Dragons’ Den returned to our television screens this week for the 14th series of the popular business investment show.

It’s a programme that always raises discussion, particularly amongst business owners who have themselves received investment, or those who are interested in how they might in the future.

While the situation portrayed on Dragons’ Den is set up for TV, the deals done are real and there’s a lot that can be learned about the world of investment.

What makes for a successful pitch?

Over the 13 complete series, Dragon investors have offered investment to a total of 187 businesses. Whilst not all of these deals went through post-Den, the trends revealed over 13 years are interesting to say the least.

Business data website Company Check has carried out new research that sheds light on the most common components of successful pitches on the show Dragons’ Den, suggesting that food businesses and those with two-person pitches receive the ‘I’m in’ more frequently than any other.

The analysis took into account the 187 businesses that left the Den having accepted an offer in the last 13 series, regardless of whether or not the deal went through after filming had finished. The infographic that was produced as a result of the analysis can be seen below.

An appetite for food businesses

Businesses in the food and drink sector were most likely to receive investment, according to the research, with 17% of all successful pitches falling into that category. This number includes now famous brands like Levi Roots’ Reggae Reggae Sauce, which received investment from Richard Farleigh and Peter Jones back in season 4.

Clothing businesses have been the second most popular in the Den, with an 11% share of investment offers. Technology and children’s service businesses were also popular.

One of the show’s successful entrepreneurs, Chika Russell, secured investment offers with her snack business in season 13. She eventually turned down the investment after the show, but has spoken about her experiences:

“Food and drink businesses work on Dragons’ Den for a few reasons: first, there are major changes in consumer eating patterns and the large players are just not set up to innovate to meet the demand for new, contemporary food products. Second, the Dragons are inevitably all consumers of food and drink and can immediately have their own view as to whether it can be successful in the market place.”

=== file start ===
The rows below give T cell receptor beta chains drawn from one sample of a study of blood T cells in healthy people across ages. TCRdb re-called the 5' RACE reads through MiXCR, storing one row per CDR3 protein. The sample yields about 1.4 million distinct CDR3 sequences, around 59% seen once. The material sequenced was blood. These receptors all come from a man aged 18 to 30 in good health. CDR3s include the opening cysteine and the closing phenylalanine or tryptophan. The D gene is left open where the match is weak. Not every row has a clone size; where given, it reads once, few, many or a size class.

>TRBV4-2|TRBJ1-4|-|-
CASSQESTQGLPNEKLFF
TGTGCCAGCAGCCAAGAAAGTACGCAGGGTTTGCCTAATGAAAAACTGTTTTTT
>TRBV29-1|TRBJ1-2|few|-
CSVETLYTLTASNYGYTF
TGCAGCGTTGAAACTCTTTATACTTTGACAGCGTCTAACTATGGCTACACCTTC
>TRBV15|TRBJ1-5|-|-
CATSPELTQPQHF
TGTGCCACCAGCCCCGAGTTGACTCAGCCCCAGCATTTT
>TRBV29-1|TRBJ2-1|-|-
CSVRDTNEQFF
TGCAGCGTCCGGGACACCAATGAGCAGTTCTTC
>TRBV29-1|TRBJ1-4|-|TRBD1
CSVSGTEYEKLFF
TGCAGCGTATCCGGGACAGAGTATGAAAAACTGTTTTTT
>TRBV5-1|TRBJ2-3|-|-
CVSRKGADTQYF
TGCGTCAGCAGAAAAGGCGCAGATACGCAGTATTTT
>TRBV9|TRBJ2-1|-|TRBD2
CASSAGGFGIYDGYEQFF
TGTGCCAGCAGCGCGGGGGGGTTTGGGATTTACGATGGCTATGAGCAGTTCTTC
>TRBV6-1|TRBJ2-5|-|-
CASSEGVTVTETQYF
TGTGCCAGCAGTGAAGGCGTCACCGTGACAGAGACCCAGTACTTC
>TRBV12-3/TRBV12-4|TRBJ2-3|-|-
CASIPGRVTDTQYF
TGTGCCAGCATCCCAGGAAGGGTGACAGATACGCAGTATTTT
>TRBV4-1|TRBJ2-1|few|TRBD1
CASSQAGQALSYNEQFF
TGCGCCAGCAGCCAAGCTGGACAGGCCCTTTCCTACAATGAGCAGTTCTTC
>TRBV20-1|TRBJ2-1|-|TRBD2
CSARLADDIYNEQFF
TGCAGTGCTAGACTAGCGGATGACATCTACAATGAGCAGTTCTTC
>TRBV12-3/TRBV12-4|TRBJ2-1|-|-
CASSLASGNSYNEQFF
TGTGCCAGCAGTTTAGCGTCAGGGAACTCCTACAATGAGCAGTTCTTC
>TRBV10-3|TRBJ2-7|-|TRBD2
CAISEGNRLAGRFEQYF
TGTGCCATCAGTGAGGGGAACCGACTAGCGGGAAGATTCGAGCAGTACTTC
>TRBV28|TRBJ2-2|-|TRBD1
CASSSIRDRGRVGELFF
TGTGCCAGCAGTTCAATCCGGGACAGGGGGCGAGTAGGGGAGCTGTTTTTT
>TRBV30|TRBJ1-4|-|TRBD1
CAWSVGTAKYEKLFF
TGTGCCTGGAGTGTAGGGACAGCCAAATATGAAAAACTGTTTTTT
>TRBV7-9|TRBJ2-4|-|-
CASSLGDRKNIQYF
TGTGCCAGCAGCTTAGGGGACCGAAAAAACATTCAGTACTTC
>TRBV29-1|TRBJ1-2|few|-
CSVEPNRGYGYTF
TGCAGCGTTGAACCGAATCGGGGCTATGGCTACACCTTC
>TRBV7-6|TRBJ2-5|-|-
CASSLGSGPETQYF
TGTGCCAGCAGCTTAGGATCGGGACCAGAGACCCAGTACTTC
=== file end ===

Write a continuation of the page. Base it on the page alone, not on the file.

Equity levels, cash requests and entrepreneur partnerships

There is more to a winning pitch than a product that the Dragons can get behind.

The research also showed that 40% was the most common amount of equity offered in successful pitches, and that £50,000 is the optimum amount of money to ask for.

Pitches were also more likely to be successful if they involved 2 entrepreneurs, rather than 1 or 3.

And finally, it’s worth knowing which Dragons to pitch to. Long-standing Dragons Deborah Meaden and Peter Jones were the most likely to invest, and a pitch can be significantly strengthened by targeting one or two Dragons specifically.

Alastair Campbell, the founder of Company Check and recent recipient of more than $1,000,000 investment in his new venture Carsnip, said:

“It’s interesting to see the trends that are emerging in the way the Dragons invest over the years. Despite changes in the show’s lineup, there are clearly certain types of business that are more likely to receive investment than others.

“Of course, the Dragons’ backgrounds play a big part in this, as there will be types of companies and industries in which they have more experience and therefore a greater interest. The data shows that technology business investments have not grown over the years, despite the boom in this area elsewhere, which is interesting but also a bit of a chicken and egg situation – if the businesses aren’t pitching, they can’t invest!

“I’ll be following the new series with interest to see if the investment choices differ this time around.”

Series 14 so far…

Now that the new series has started, it is noticeable that some of the trends identified in the research still hold true.

Of the two companies that secured investment, one of them, Craft Clubs Ltd., was in the food and drink industry, and Boot Buddy, whilst not selling clothing, sold a product to help clean boots of different kinds, which appeals to similar retailers and consumers.

Although Boot Buddy started off with 3 entrepreneurs in the Den, one was Arminder Dhillon, the 15 year old inventor of the product, and he left after the product have been introduced, meaning that both successful pitches had 2 entrepreneurs present for the majority of the process.

Interestingly, both businesses walked away with more money than £50,000, and parted with less equity than 40%. It is also worth noting that both Peter Jones and Deborah Meaden invested yet again - this time as part of a 3-way split investment that also included the relatively new Dragon, Touker Suleyman. Whether or not food and drink businesses stay popular remains to be seen, but it will be interesting to watch this series unfold, and see if it’s more of the same, or if the Den gets shaken up.

By Chloe Webber, operations director at Company Check